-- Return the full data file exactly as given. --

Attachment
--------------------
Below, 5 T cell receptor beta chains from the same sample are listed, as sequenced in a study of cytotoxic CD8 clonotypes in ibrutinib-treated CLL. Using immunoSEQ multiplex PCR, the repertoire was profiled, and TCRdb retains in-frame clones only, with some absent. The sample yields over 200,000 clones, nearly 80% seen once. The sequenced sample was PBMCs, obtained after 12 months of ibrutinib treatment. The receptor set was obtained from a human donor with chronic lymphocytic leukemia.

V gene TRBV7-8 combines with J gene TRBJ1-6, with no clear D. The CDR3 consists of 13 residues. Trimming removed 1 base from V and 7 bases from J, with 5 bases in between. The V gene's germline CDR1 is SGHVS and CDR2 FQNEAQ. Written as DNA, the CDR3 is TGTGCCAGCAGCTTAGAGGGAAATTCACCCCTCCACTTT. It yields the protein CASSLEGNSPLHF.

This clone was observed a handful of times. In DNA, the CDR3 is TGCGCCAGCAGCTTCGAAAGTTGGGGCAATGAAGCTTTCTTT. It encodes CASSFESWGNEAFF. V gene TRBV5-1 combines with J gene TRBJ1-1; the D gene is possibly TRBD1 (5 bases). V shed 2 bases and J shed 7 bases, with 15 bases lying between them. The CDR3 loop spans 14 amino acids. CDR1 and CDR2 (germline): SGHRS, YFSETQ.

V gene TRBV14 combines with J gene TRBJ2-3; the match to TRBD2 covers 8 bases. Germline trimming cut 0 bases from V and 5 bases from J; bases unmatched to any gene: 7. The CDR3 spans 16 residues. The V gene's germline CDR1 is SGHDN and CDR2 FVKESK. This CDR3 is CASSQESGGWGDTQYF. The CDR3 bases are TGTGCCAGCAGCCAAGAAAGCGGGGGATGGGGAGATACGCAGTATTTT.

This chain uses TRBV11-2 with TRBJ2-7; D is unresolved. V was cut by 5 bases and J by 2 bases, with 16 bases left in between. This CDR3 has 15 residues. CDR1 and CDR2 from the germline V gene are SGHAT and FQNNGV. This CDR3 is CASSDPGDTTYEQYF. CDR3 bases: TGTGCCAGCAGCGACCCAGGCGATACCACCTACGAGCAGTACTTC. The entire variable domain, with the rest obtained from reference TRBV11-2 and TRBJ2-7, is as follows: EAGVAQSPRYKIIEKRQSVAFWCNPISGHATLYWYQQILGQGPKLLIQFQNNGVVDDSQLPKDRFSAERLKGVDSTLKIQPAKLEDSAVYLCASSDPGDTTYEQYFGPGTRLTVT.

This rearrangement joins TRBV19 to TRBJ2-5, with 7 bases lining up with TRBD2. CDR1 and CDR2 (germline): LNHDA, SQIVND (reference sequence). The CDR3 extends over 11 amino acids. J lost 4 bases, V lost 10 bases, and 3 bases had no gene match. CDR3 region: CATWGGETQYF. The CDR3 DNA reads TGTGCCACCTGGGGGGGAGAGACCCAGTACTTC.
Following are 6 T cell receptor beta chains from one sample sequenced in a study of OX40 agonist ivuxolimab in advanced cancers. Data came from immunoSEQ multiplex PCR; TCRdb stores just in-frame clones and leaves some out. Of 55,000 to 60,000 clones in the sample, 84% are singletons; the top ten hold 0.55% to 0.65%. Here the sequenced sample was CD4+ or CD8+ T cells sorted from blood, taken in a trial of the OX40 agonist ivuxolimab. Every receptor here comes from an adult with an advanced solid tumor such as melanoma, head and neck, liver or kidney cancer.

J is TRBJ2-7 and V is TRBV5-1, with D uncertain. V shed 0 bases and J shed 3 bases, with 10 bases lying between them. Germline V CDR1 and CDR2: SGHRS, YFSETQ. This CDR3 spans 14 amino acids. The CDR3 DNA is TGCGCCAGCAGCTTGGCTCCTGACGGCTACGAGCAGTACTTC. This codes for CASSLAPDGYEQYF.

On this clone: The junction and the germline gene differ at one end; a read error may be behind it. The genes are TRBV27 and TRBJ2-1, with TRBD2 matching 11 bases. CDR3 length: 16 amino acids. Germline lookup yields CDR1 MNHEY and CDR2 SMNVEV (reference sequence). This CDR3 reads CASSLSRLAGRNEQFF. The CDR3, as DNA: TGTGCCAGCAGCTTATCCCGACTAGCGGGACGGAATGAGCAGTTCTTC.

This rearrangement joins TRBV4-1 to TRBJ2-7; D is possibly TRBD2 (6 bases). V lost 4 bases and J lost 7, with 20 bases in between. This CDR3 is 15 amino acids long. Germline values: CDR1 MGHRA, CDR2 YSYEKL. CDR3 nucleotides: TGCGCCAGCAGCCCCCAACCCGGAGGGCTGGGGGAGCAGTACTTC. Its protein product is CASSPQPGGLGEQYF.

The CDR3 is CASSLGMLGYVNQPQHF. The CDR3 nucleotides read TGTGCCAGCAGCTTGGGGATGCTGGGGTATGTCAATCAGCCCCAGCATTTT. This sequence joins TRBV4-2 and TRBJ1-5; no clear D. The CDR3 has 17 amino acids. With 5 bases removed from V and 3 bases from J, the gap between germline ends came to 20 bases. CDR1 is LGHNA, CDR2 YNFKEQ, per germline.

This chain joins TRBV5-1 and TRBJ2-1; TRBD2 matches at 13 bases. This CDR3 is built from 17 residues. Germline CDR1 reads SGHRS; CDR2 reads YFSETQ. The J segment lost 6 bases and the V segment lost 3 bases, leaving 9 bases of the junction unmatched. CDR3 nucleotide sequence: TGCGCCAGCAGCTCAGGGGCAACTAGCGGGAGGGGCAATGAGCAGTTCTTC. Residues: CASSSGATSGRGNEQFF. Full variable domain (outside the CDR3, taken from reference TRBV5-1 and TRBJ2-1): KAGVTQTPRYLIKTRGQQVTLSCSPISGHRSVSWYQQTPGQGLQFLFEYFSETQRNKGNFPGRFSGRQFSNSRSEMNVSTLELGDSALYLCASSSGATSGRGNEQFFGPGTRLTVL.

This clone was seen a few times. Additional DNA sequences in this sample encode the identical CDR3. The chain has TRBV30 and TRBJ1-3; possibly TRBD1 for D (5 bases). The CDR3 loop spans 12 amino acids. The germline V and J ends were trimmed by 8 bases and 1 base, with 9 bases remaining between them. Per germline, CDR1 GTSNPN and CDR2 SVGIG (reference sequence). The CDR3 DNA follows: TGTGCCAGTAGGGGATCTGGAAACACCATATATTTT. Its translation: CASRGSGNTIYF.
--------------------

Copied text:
Below, 5 T cell receptor beta chains from the same sample are listed, as sequenced in a study of cytotoxic CD8 clonotypes in ibrutinib-treated CLL. Using immunoSEQ multiplex PCR, the repertoire was profiled, and TCRdb retains in-frame clones only, with some absent. The sample yields over 200,000 clones, nearly 80% seen once. The sequenced sample was PBMCs, obtained after 12 months of ibrutinib treatment. The receptor set was obtained from a human donor with chronic lymphocytic leukemia.

V gene TRBV7-8 combines with J gene TRBJ1-6, with no clear D. The CDR3 consists of 13 residues. Trimming removed 1 base from V and 7 bases from J, with 5 bases in between. The V gene's germline CDR1 is SGHVS and CDR2 FQNEAQ. Written as DNA, the CDR3 is TGTGCCAGCAGCTTAGAGGGAAATTCACCCCTCCACTTT. It yields the protein CASSLEGNSPLHF.

This clone was observed a handful of times. In DNA, the CDR3 is TGCGCCAGCAGCTTCGAAAGTTGGGGCAATGAAGCTTTCTTT. It encodes CASSFESWGNEAFF. V gene TRBV5-1 combines with J gene TRBJ1-1; the D gene is possibly TRBD1 (5 bases). V shed 2 bases and J shed 7 bases, with 15 bases lying between them. The CDR3 loop spans 14 amino acids. CDR1 and CDR2 (germline): SGHRS, YFSETQ.

V gene TRBV14 combines with J gene TRBJ2-3; the match to TRBD2 covers 8 bases. Germline trimming cut 0 bases from V and 5 bases from J; bases unmatched to any gene: 7. The CDR3 spans 16 residues. The V gene's germline CDR1 is SGHDN and CDR2 FVKESK. This CDR3 is CASSQESGGWGDTQYF. The CDR3 bases are TGTGCCAGCAGCCAAGAAAGCGGGGGATGGGGAGATACGCAGTATTTT.

This chain uses TRBV11-2 with TRBJ2-7; D is unresolved. V was cut by 5 bases and J by 2 bases, with 16 bases left in between. This CDR3 has 15 residues. CDR1 and CDR2 from the germline V gene are SGHAT and FQNNGV. This CDR3 is CASSDPGDTTYEQYF. CDR3 bases: TGTGCCAGCAGCGACCCAGGCGATACCACCTACGAGCAGTACTTC. The entire variable domain, with the rest obtained from reference TRBV11-2 and TRBJ2-7, is as follows: EAGVAQSPRYKIIEKRQSVAFWCNPISGHATLYWYQQILGQGPKLLIQFQNNGVVDDSQLPKDRFSAERLKGVDSTLKIQPAKLEDSAVYLCASSDPGDTTYEQYFGPGTRLTVT.

This rearrangement joins TRBV19 to TRBJ2-5, with 7 bases lining up with TRBD2. CDR1 and CDR2 (germline): LNHDA, SQIVND (reference sequence). The CDR3 extends over 11 amino acids. J lost 4 bases, V lost 10 bases, and 3 bases had no gene match. CDR3 region: CATWGGETQYF. The CDR3 DNA reads TGTGCCACCTGGGGGGGAGAGACCCAGTACTTC.
Following are 6 T cell receptor beta chains from one sample sequenced in a study of OX40 agonist ivuxolimab in advanced cancers. Data came from immunoSEQ multiplex PCR; TCRdb stores just in-frame clones and leaves some out. Of 55,000 to 60,000 clones in the sample, 84% are singletons; the top ten hold 0.55% to 0.65%. Here the sequenced sample was CD4+ or CD8+ T cells sorted from blood, taken in a trial of the OX40 agonist ivuxolimab. Every receptor here comes from an adult with an advanced solid tumor such as melanoma, head and neck, liver or kidney cancer.

J is TRBJ2-7 and V is TRBV5-1, with D uncertain. V shed 0 bases and J shed 3 bases, with 10 bases lying between them. Germline V CDR1 and CDR2: SGHRS, YFSETQ. This CDR3 spans 14 amino acids. The CDR3 DNA is TGCGCCAGCAGCTTGGCTCCTGACGGCTACGAGCAGTACTTC. This codes for CASSLAPDGYEQYF.

On this clone: The junction and the germline gene differ at one end; a read error may be behind it. The genes are TRBV27 and TRBJ2-1, with TRBD2 matching 11 bases. CDR3 length: 16 amino acids. Germline lookup yields CDR1 MNHEY and CDR2 SMNVEV (reference sequence). This CDR3 reads CASSLSRLAGRNEQFF. The CDR3, as DNA: TGTGCCAGCAGCTTATCCCGACTAGCGGGACGGAATGAGCAGTTCTTC.

This rearrangement joins TRBV4-1 to TRBJ2-7; D is possibly TRBD2 (6 bases). V lost 4 bases and J lost 7, with 20 bases in between. This CDR3 is 15 amino acids long. Germline values: CDR1 MGHRA, CDR2 YSYEKL. CDR3 nucleotides: TGCGCCAGCAGCCCCCAACCCGGAGGGCTGGGGGAGCAGTACTTC. Its protein product is CASSPQPGGLGEQYF.

The CDR3 is CASSLGMLGYVNQPQHF. The CDR3 nucleotides read TGTGCCAGCAGCTTGGGGATGCTGGGGTATGTCAATCAGCCCCAGCATTTT. This sequence joins TRBV4-2 and TRBJ1-5; no clear D. The CDR3 has 17 amino acids. With 5 bases removed from V and 3 bases from J, the gap between germline ends came to 20 bases. CDR1 is LGHNA, CDR2 YNFKEQ, per germline.

This chain joins TRBV5-1 and TRBJ2-1; TRBD2 matches at 13 bases. This CDR3 is built from 17 residues. Germline CDR1 reads SGHRS; CDR2 reads YFSETQ. The J segment lost 6 bases and the V segment lost 3 bases, leaving 9 bases of the junction unmatched. CDR3 nucleotide sequence: TGCGCCAGCAGCTCAGGGGCAACTAGCGGGAGGGGCAATGAGCAGTTCTTC. Residues: CASSSGATSGRGNEQFF. Full variable domain (outside the CDR3, taken from reference TRBV5-1 and TRBJ2-1): KAGVTQTPRYLIKTRGQQVTLSCSPISGHRSVSWYQQTPGQGLQFLFEYFSETQRNKGNFPGRFSGRQFSNSRSEMNVSTLELGDSALYLCASSSGATSGRGNEQFFGPGTRLTVL.

This clone was seen a few times. Additional DNA sequences in this sample encode the identical CDR3. The chain has TRBV30 and TRBJ1-3; possibly TRBD1 for D (5 bases). The CDR3 loop spans 12 amino acids. The germline V and J ends were trimmed by 8 bases and 1 base, with 9 bases remaining between them. Per germline, CDR1 GTSNPN and CDR2 SVGIG (reference sequence). The CDR3 DNA follows: TGTGCCAGTAGGGGATCTGGAAACACCATATATTTT. Its translation: CASRGSGNTIYF.